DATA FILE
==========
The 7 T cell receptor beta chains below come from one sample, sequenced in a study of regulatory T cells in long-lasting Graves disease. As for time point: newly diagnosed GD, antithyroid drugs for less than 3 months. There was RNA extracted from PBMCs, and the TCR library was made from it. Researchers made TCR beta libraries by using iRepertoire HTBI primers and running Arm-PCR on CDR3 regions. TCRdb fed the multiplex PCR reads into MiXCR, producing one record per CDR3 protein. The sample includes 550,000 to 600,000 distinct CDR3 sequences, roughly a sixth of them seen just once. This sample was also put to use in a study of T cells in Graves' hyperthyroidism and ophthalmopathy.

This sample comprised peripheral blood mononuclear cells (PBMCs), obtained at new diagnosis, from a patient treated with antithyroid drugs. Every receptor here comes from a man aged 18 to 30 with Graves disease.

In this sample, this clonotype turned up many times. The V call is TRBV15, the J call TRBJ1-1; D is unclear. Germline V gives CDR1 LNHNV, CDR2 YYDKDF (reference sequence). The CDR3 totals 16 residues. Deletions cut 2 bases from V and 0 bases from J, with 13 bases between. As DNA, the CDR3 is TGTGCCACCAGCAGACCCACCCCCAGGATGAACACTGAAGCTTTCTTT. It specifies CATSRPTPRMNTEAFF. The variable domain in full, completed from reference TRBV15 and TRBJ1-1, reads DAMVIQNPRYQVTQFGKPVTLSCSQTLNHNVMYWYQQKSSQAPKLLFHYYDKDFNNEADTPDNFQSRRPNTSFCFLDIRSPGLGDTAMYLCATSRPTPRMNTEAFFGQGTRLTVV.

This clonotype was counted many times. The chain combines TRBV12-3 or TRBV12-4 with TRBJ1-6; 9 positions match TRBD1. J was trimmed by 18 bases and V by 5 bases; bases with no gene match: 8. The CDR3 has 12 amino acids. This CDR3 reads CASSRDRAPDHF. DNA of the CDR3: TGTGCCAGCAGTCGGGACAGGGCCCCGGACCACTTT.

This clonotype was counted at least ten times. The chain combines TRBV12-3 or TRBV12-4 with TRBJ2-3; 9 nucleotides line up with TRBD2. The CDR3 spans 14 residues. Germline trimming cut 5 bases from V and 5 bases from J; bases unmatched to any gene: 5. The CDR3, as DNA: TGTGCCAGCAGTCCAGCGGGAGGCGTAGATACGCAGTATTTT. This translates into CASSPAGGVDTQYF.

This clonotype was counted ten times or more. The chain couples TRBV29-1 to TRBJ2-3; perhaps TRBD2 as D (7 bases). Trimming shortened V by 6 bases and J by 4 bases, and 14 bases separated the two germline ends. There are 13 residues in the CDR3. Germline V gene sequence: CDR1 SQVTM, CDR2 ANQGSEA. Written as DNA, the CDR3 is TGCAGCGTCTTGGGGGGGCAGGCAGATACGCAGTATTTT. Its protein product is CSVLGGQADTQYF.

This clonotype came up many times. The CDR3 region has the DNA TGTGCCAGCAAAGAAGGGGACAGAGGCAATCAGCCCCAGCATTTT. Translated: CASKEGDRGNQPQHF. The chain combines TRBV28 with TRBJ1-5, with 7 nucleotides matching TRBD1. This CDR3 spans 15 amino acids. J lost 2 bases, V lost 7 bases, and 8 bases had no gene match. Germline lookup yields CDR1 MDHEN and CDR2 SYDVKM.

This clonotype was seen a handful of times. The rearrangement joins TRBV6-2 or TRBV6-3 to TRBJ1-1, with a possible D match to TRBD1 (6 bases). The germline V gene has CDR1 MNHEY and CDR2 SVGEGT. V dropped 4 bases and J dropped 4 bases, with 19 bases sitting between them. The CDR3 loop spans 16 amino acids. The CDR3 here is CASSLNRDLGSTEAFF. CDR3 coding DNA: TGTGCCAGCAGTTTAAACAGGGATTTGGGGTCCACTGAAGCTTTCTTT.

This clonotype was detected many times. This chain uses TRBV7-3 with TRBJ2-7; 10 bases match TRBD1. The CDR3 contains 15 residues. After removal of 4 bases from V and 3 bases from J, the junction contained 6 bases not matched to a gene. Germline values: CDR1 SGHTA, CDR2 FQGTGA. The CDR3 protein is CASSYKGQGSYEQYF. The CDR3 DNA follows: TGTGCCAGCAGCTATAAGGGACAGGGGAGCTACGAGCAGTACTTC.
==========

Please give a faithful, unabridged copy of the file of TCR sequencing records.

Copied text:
The 7 T cell receptor beta chains below come from one sample, sequenced in a study of regulatory T cells in long-lasting Graves disease. As for time point: newly diagnosed GD, antithyroid drugs for less than 3 months. There was RNA extracted from PBMCs, and the TCR library was made from it. Researchers made TCR beta libraries by using iRepertoire HTBI primers and running Arm-PCR on CDR3 regions. TCRdb fed the multiplex PCR reads into MiXCR, producing one record per CDR3 protein. The sample includes 550,000 to 600,000 distinct CDR3 sequences, roughly a sixth of them seen just once. This sample was also put to use in a study of T cells in Graves' hyperthyroidism and ophthalmopathy.

This sample comprised peripheral blood mononuclear cells (PBMCs), obtained at new diagnosis, from a patient treated with antithyroid drugs. Every receptor here comes from a man aged 18 to 30 with Graves disease.

In this sample, this clonotype turned up many times. The V call is TRBV15, the J call TRBJ1-1; D is unclear. Germline V gives CDR1 LNHNV, CDR2 YYDKDF (reference sequence). The CDR3 totals 16 residues. Deletions cut 2 bases from V and 0 bases from J, with 13 bases between. As DNA, the CDR3 is TGTGCCACCAGCAGACCCACCCCCAGGATGAACACTGAAGCTTTCTTT. It specifies CATSRPTPRMNTEAFF. The variable domain in full, completed from reference TRBV15 and TRBJ1-1, reads DAMVIQNPRYQVTQFGKPVTLSCSQTLNHNVMYWYQQKSSQAPKLLFHYYDKDFNNEADTPDNFQSRRPNTSFCFLDIRSPGLGDTAMYLCATSRPTPRMNTEAFFGQGTRLTVV.

This clonotype was counted many times. The chain combines TRBV12-3 or TRBV12-4 with TRBJ1-6; 9 positions match TRBD1. J was trimmed by 18 bases and V by 5 bases; bases with no gene match: 8. The CDR3 has 12 amino acids. This CDR3 reads CASSRDRAPDHF. DNA of the CDR3: TGTGCCAGCAGTCGGGACAGGGCCCCGGACCACTTT.

This clonotype was counted at least ten times. The chain combines TRBV12-3 or TRBV12-4 with TRBJ2-3; 9 nucleotides line up with TRBD2. The CDR3 spans 14 residues. Germline trimming cut 5 bases from V and 5 bases from J; bases unmatched to any gene: 5. The CDR3, as DNA: TGTGCCAGCAGTCCAGCGGGAGGCGTAGATACGCAGTATTTT. This translates into CASSPAGGVDTQYF.

This clonotype was counted ten times or more. The chain couples TRBV29-1 to TRBJ2-3; perhaps TRBD2 as D (7 bases). Trimming shortened V by 6 bases and J by 4 bases, and 14 bases separated the two germline ends. There are 13 residues in the CDR3. Germline V gene sequence: CDR1 SQVTM, CDR2 ANQGSEA. Written as DNA, the CDR3 is TGCAGCGTCTTGGGGGGGCAGGCAGATACGCAGTATTTT. Its protein product is CSVLGGQADTQYF.

This clonotype came up many times. The CDR3 region has the DNA TGTGCCAGCAAAGAAGGGGACAGAGGCAATCAGCCCCAGCATTTT. Translated: CASKEGDRGNQPQHF. The chain combines TRBV28 with TRBJ1-5, with 7 nucleotides matching TRBD1. This CDR3 spans 15 amino acids. J lost 2 bases, V lost 7 bases, and 8 bases had no gene match. Germline lookup yields CDR1 MDHEN and CDR2 SYDVKM.

This clonotype was seen a handful of times. The rearrangement joins TRBV6-2 or TRBV6-3 to TRBJ1-1, with a possible D match to TRBD1 (6 bases). The germline V gene has CDR1 MNHEY and CDR2 SVGEGT. V dropped 4 bases and J dropped 4 bases, with 19 bases sitting between them. The CDR3 loop spans 16 amino acids. The CDR3 here is CASSLNRDLGSTEAFF. CDR3 coding DNA: TGTGCCAGCAGTTTAAACAGGGATTTGGGGTCCACTGAAGCTTTCTTT.

This clonotype was detected many times. This chain uses TRBV7-3 with TRBJ2-7; 10 bases match TRBD1. The CDR3 contains 15 residues. After removal of 4 bases from V and 3 bases from J, the junction contained 6 bases not matched to a gene. Germline values: CDR1 SGHTA, CDR2 FQGTGA. The CDR3 protein is CASSYKGQGSYEQYF. The CDR3 DNA follows: TGTGCCAGCAGCTATAAGGGACAGGGGAGCTACGAGCAGTACTTC.